Before the end of the second year in the program and after the comprehensive exam has been successfully completed, each student must elect a field of specialization and a dissertation adviser from the graduate faculty in that field. The student is required to request meetings with faculty members to be able to choose a dissertation adviser and the problem to investigate. In consultation with the dissertation adviser, the student shall create a doctoral committee, which includes the student’s dissertation advisor, as its chair, and a minimum of three other graduate-faculty members from the disciplines contributing to the EES program. At least two members must be from a discipline that is not represented by the dissertation adviser. Outside committee members (from other departments or institutions) are allowed and recommended. Upon creation, the dissertation committee will assume responsibility for monitoring the student’s IDP and progress until graduation.

No later than the end of the third year of study, the student must convene the committee for a dissertation proposal defense. At the defense, the student presents and oral exposure of the problem to be investigated, motivation, preliminary results, and a detailed plan of action, in order to receive feedback from the committee. The student is expected to demonstrate an understanding of the relationships between basic research and potential applications in relation to their chosen research topic. The doctoral committee can also suggest specific courses to be added to the student’s IDP that are relevant to the research topic. Acceptance of the proposal by the research adviser and a majority vote of the dissertation committee is required for a satisfactory proposal dissertation defense. A second defense is allowed if the first attempt is unsuccessful. If the second defense is also unsuccessful, the student shall become ineligible to continue in the program and will be evaluated by the Earth and Energy Science Graduate Advisory Committee for M.S. degree program options in Chemistry, Environmental Science, Geology, or Physics.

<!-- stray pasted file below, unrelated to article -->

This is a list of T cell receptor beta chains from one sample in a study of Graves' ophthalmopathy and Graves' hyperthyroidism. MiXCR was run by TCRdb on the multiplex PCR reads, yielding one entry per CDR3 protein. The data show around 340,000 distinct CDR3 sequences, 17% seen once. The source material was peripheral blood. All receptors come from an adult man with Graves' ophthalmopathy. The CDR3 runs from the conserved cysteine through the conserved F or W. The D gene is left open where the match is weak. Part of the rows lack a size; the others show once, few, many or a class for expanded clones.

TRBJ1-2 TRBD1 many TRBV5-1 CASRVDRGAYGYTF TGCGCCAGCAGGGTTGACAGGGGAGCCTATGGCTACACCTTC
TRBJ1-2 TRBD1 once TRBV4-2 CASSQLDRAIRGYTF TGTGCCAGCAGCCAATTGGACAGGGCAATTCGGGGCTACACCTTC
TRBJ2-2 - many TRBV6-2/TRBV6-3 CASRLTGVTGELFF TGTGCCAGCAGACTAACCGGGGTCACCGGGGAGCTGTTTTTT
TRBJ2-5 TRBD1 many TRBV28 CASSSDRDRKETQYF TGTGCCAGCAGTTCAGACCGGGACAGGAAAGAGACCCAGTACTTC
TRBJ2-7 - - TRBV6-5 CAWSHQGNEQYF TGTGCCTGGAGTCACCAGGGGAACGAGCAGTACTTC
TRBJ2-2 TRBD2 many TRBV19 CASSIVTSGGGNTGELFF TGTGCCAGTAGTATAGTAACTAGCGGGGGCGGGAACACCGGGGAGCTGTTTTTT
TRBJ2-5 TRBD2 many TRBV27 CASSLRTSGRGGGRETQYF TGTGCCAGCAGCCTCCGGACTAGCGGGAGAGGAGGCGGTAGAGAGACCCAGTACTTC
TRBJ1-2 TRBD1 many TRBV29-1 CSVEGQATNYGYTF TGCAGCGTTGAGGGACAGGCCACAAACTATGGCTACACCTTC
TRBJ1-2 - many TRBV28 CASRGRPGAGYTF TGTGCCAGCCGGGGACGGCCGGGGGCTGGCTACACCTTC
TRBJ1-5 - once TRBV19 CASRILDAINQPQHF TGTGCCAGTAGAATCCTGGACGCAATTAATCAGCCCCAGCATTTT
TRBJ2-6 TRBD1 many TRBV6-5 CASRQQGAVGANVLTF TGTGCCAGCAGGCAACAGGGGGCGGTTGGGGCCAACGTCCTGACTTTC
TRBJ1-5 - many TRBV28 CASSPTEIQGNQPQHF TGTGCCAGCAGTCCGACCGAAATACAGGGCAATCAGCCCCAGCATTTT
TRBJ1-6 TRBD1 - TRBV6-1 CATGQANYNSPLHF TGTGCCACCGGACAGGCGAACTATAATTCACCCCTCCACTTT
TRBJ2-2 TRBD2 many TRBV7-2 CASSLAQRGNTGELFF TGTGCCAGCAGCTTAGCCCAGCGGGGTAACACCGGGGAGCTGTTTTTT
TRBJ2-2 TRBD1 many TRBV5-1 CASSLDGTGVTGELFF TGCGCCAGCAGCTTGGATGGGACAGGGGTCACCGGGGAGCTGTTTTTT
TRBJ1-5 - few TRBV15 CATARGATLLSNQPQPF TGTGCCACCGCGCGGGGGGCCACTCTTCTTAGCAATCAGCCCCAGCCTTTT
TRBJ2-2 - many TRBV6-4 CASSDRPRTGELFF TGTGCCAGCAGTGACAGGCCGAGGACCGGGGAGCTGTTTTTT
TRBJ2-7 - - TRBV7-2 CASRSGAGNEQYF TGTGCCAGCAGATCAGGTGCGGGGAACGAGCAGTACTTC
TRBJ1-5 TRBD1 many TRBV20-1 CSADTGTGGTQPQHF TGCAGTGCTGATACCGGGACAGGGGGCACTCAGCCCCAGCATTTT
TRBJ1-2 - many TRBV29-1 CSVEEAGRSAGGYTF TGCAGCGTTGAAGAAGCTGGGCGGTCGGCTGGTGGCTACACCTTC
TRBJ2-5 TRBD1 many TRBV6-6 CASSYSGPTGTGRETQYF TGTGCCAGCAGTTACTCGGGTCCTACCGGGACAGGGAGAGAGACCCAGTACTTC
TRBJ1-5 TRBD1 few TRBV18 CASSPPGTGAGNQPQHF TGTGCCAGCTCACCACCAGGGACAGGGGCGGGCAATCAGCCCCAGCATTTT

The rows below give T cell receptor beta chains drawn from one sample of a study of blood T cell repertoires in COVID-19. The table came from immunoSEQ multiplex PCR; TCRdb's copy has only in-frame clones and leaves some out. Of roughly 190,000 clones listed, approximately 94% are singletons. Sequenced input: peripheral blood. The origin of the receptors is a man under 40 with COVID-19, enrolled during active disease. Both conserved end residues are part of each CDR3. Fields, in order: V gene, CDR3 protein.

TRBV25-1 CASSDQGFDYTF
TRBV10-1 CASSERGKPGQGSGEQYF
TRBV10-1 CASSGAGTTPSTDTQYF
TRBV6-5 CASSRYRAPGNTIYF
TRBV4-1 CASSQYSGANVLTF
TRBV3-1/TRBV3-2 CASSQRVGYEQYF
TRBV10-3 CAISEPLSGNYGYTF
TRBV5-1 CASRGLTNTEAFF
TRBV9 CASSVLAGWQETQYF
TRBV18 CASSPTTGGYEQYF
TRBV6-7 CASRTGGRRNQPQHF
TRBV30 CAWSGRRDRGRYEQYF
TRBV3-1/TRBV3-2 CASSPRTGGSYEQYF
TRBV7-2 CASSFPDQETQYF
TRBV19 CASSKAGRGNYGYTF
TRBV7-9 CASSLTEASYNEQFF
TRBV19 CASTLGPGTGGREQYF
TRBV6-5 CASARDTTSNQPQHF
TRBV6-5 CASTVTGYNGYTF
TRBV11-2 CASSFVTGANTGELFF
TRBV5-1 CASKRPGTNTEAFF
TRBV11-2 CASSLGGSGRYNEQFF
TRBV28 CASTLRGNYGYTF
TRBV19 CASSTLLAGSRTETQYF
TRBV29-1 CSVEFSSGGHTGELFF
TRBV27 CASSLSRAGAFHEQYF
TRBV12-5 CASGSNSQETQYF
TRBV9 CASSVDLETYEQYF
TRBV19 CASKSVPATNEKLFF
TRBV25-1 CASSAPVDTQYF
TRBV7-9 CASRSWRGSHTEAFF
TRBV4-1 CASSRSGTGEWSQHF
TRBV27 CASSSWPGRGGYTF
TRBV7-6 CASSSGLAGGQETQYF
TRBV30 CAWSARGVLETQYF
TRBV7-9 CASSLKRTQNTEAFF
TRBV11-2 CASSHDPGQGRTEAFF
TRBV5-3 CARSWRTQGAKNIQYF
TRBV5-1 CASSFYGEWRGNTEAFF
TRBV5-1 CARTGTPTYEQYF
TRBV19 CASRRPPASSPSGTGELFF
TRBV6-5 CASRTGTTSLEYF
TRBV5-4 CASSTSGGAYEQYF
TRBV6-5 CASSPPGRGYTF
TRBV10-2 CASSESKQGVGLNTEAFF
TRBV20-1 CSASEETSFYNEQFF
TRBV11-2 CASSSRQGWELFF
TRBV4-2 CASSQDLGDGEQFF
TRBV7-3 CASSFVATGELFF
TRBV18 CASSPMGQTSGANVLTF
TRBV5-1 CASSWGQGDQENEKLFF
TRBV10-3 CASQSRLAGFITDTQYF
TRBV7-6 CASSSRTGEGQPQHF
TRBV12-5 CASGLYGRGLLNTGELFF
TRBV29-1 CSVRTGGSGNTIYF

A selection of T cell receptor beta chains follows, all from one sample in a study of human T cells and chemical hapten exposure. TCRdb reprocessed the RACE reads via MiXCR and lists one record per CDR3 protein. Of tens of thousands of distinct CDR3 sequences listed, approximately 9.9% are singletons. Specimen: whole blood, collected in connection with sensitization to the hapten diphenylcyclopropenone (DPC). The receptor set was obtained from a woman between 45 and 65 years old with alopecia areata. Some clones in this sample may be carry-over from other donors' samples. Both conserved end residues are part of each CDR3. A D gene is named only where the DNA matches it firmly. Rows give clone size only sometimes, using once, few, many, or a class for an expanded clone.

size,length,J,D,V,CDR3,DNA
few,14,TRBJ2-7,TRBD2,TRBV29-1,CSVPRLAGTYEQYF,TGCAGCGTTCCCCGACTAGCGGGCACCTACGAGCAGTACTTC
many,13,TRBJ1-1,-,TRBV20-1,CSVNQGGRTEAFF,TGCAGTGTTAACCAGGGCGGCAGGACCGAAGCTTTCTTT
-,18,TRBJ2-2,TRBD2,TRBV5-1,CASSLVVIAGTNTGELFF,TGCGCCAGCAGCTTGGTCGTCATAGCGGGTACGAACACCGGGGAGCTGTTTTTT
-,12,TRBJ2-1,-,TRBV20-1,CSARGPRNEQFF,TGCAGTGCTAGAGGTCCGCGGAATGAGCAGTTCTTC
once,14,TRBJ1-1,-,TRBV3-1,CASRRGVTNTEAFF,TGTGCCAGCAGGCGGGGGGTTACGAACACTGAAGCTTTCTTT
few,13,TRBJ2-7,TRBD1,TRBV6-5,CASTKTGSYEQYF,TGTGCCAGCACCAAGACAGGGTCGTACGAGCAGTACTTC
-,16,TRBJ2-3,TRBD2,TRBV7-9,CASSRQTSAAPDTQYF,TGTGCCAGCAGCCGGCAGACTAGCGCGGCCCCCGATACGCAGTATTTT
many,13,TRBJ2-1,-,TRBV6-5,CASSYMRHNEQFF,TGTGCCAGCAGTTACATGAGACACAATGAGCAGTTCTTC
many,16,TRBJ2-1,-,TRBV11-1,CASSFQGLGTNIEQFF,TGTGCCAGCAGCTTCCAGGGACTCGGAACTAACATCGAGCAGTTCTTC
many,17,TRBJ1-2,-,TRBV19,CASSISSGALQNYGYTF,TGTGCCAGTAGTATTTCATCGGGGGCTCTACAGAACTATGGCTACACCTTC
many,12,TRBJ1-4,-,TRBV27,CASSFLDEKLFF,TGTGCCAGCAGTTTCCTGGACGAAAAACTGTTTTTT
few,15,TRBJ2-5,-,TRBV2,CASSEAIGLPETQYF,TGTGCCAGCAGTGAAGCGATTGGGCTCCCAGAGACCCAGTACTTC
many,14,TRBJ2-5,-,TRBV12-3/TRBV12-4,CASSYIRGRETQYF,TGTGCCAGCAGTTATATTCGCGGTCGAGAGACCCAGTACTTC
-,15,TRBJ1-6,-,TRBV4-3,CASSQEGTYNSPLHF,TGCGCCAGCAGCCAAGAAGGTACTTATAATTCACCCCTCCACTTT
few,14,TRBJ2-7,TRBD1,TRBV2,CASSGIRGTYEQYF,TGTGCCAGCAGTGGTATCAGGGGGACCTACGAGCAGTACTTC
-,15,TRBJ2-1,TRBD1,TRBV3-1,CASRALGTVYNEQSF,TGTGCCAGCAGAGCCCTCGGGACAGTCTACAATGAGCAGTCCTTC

Final Examination

The oral defense of the dissertation constitutes the final examination for the degree. A rigorous examination of the dissertation as well as discussions covering topics in related areas are to take place during the dissertation defense. The written dissertation must be reviewed by the doctoral committee prior to the defense. The dissertation is expected to represent original work by the student and to be of a quality acceptable for publication in peer-reviewed journals in the specific field of study. If the oral dissertation defense is unsatisfactory to fifty percent or more of the committee, a second defense shall be allowed within a year from the first attempt. If the second oral defense is unsatisfactory to fifty percent or more of the committee, the student shall become ineligible to continue in the program and will be evaluated by the Earth and Energy Science Graduate Advisory Committee for M.S. degree program options in Chemistry, Environmental Science, Geology, or Physics.

After completing all required revisions of the doctoral committee members, the candidate must prepare the final version of the dissertation in accordance with the requirements of the Graduate School.


Students should consult the Doctor of Philosophy Degree Checklist compiled by the Graduate School and included in the University Catalog. Students with a M.S. degree may transfer credit hours to be used toward the required 30 credit hours of specialization coursework, following the University guidelines.

The proposal and dissertation defense events are open to the public.

Submission of at least one manuscript to a peer-reviewed journal is a requirement for graduation.